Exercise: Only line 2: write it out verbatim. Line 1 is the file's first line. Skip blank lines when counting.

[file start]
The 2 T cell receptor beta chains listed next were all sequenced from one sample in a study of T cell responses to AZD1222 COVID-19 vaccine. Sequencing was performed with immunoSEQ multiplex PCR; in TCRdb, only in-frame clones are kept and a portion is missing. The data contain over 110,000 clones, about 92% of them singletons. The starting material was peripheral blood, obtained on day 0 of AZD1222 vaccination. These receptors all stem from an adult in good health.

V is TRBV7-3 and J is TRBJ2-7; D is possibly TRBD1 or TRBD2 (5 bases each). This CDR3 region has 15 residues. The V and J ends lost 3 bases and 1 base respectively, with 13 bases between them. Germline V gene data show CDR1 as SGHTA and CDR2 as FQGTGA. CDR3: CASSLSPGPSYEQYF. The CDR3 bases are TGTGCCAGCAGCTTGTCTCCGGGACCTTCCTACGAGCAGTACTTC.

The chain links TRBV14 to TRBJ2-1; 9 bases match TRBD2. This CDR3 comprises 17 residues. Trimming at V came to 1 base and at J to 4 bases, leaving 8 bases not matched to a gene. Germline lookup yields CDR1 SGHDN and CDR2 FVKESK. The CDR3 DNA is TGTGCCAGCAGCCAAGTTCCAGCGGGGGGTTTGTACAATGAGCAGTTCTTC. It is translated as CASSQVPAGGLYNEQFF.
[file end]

V is TRBV7-3 and J is TRBJ2-7; D is possibly TRBD1 or TRBD2 (5 bases each). This CDR3 region has 15 residues. The V and J ends lost 3 bases and 1 base respectively, with 13 bases between them. Germline V gene data show CDR1 as SGHTA and CDR2 as FQGTGA. CDR3: CASSLSPGPSYEQYF. The CDR3 bases are TGTGCCAGCAGCTTGTCTCCGGGACCTTCCTACGAGCAGTACTTC.